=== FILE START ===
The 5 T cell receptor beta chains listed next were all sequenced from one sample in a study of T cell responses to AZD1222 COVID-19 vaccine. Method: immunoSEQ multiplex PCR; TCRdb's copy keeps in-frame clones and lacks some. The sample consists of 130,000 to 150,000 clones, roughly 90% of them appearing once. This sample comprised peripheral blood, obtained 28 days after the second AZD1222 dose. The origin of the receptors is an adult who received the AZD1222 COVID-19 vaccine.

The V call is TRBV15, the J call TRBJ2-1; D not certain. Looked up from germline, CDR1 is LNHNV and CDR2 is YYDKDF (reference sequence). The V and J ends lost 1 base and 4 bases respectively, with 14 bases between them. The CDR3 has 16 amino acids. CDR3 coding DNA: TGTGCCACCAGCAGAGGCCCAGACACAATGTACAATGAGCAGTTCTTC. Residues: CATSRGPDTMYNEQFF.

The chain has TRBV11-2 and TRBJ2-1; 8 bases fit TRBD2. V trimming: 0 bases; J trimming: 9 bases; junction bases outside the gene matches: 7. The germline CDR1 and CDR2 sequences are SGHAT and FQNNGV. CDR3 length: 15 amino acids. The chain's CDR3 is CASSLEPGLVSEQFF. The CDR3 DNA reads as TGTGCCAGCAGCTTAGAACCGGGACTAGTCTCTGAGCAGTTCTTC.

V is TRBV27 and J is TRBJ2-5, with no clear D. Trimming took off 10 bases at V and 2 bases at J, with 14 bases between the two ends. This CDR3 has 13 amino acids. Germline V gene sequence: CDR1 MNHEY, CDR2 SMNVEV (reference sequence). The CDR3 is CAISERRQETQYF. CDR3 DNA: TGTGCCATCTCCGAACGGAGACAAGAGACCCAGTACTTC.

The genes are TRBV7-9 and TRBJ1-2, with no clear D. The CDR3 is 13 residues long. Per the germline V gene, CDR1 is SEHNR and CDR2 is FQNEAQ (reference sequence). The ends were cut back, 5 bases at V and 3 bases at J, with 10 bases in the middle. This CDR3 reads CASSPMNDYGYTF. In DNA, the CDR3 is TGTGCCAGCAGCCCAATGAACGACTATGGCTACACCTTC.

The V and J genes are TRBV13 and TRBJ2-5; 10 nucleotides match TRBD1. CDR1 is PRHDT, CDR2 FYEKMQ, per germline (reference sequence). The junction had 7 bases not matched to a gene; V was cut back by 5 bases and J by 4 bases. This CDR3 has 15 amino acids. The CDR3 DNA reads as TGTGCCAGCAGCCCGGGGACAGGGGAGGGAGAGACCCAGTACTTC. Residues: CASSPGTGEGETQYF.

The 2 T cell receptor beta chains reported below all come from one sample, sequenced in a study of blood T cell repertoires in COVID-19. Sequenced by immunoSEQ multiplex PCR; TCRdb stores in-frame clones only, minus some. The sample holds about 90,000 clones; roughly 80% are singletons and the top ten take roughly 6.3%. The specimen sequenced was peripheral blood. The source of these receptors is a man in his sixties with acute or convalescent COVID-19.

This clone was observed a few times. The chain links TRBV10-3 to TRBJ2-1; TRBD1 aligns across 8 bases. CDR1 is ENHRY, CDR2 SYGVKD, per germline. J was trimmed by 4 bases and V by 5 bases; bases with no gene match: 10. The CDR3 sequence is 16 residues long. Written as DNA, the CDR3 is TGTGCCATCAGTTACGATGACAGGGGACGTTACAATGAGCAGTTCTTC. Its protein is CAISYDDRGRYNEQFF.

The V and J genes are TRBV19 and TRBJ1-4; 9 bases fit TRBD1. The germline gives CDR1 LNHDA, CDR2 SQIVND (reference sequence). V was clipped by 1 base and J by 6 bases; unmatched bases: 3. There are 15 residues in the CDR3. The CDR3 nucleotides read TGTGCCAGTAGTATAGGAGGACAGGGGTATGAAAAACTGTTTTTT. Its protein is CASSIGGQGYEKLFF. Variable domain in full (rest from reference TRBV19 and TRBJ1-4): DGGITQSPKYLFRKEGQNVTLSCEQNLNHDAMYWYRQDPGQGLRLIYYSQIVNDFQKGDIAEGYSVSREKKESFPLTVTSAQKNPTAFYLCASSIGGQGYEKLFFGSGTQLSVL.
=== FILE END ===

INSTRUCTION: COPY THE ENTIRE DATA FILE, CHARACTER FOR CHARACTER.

The 5 T cell receptor beta chains listed next were all sequenced from one sample in a study of T cell responses to AZD1222 COVID-19 vaccine. Method: immunoSEQ multiplex PCR; TCRdb's copy keeps in-frame clones and lacks some. The sample consists of 130,000 to 150,000 clones, roughly 90% of them appearing once. This sample comprised peripheral blood, obtained 28 days after the second AZD1222 dose. The origin of the receptors is an adult who received the AZD1222 COVID-19 vaccine.

The V call is TRBV15, the J call TRBJ2-1; D not certain. Looked up from germline, CDR1 is LNHNV and CDR2 is YYDKDF (reference sequence). The V and J ends lost 1 base and 4 bases respectively, with 14 bases between them. The CDR3 has 16 amino acids. CDR3 coding DNA: TGTGCCACCAGCAGAGGCCCAGACACAATGTACAATGAGCAGTTCTTC. Residues: CATSRGPDTMYNEQFF.

The chain has TRBV11-2 and TRBJ2-1; 8 bases fit TRBD2. V trimming: 0 bases; J trimming: 9 bases; junction bases outside the gene matches: 7. The germline CDR1 and CDR2 sequences are SGHAT and FQNNGV. CDR3 length: 15 amino acids. The chain's CDR3 is CASSLEPGLVSEQFF. The CDR3 DNA reads as TGTGCCAGCAGCTTAGAACCGGGACTAGTCTCTGAGCAGTTCTTC.

V is TRBV27 and J is TRBJ2-5, with no clear D. Trimming took off 10 bases at V and 2 bases at J, with 14 bases between the two ends. This CDR3 has 13 amino acids. Germline V gene sequence: CDR1 MNHEY, CDR2 SMNVEV (reference sequence). The CDR3 is CAISERRQETQYF. CDR3 DNA: TGTGCCATCTCCGAACGGAGACAAGAGACCCAGTACTTC.

The genes are TRBV7-9 and TRBJ1-2, with no clear D. The CDR3 is 13 residues long. Per the germline V gene, CDR1 is SEHNR and CDR2 is FQNEAQ (reference sequence). The ends were cut back, 5 bases at V and 3 bases at J, with 10 bases in the middle. This CDR3 reads CASSPMNDYGYTF. In DNA, the CDR3 is TGTGCCAGCAGCCCAATGAACGACTATGGCTACACCTTC.

The V and J genes are TRBV13 and TRBJ2-5; 10 nucleotides match TRBD1. CDR1 is PRHDT, CDR2 FYEKMQ, per germline (reference sequence). The junction had 7 bases not matched to a gene; V was cut back by 5 bases and J by 4 bases. This CDR3 has 15 amino acids. The CDR3 DNA reads as TGTGCCAGCAGCCCGGGGACAGGGGAGGGAGAGACCCAGTACTTC. Residues: CASSPGTGEGETQYF.

The 2 T cell receptor beta chains reported below all come from one sample, sequenced in a study of blood T cell repertoires in COVID-19. Sequenced by immunoSEQ multiplex PCR; TCRdb stores in-frame clones only, minus some. The sample holds about 90,000 clones; roughly 80% are singletons and the top ten take roughly 6.3%. The specimen sequenced was peripheral blood. The source of these receptors is a man in his sixties with acute or convalescent COVID-19.

This clone was observed a few times. The chain links TRBV10-3 to TRBJ2-1; TRBD1 aligns across 8 bases. CDR1 is ENHRY, CDR2 SYGVKD, per germline. J was trimmed by 4 bases and V by 5 bases; bases with no gene match: 10. The CDR3 sequence is 16 residues long. Written as DNA, the CDR3 is TGTGCCATCAGTTACGATGACAGGGGACGTTACAATGAGCAGTTCTTC. Its protein is CAISYDDRGRYNEQFF.

The V and J genes are TRBV19 and TRBJ1-4; 9 bases fit TRBD1. The germline gives CDR1 LNHDA, CDR2 SQIVND (reference sequence). V was clipped by 1 base and J by 6 bases; unmatched bases: 3. There are 15 residues in the CDR3. The CDR3 nucleotides read TGTGCCAGTAGTATAGGAGGACAGGGGTATGAAAAACTGTTTTTT. Its protein is CASSIGGQGYEKLFF. Variable domain in full (rest from reference TRBV19 and TRBJ1-4): DGGITQSPKYLFRKEGQNVTLSCEQNLNHDAMYWYRQDPGQGLRLIYYSQIVNDFQKGDIAEGYSVSREKKESFPLTVTSAQKNPTAFYLCASSIGGQGYEKLFFGSGTQLSVL.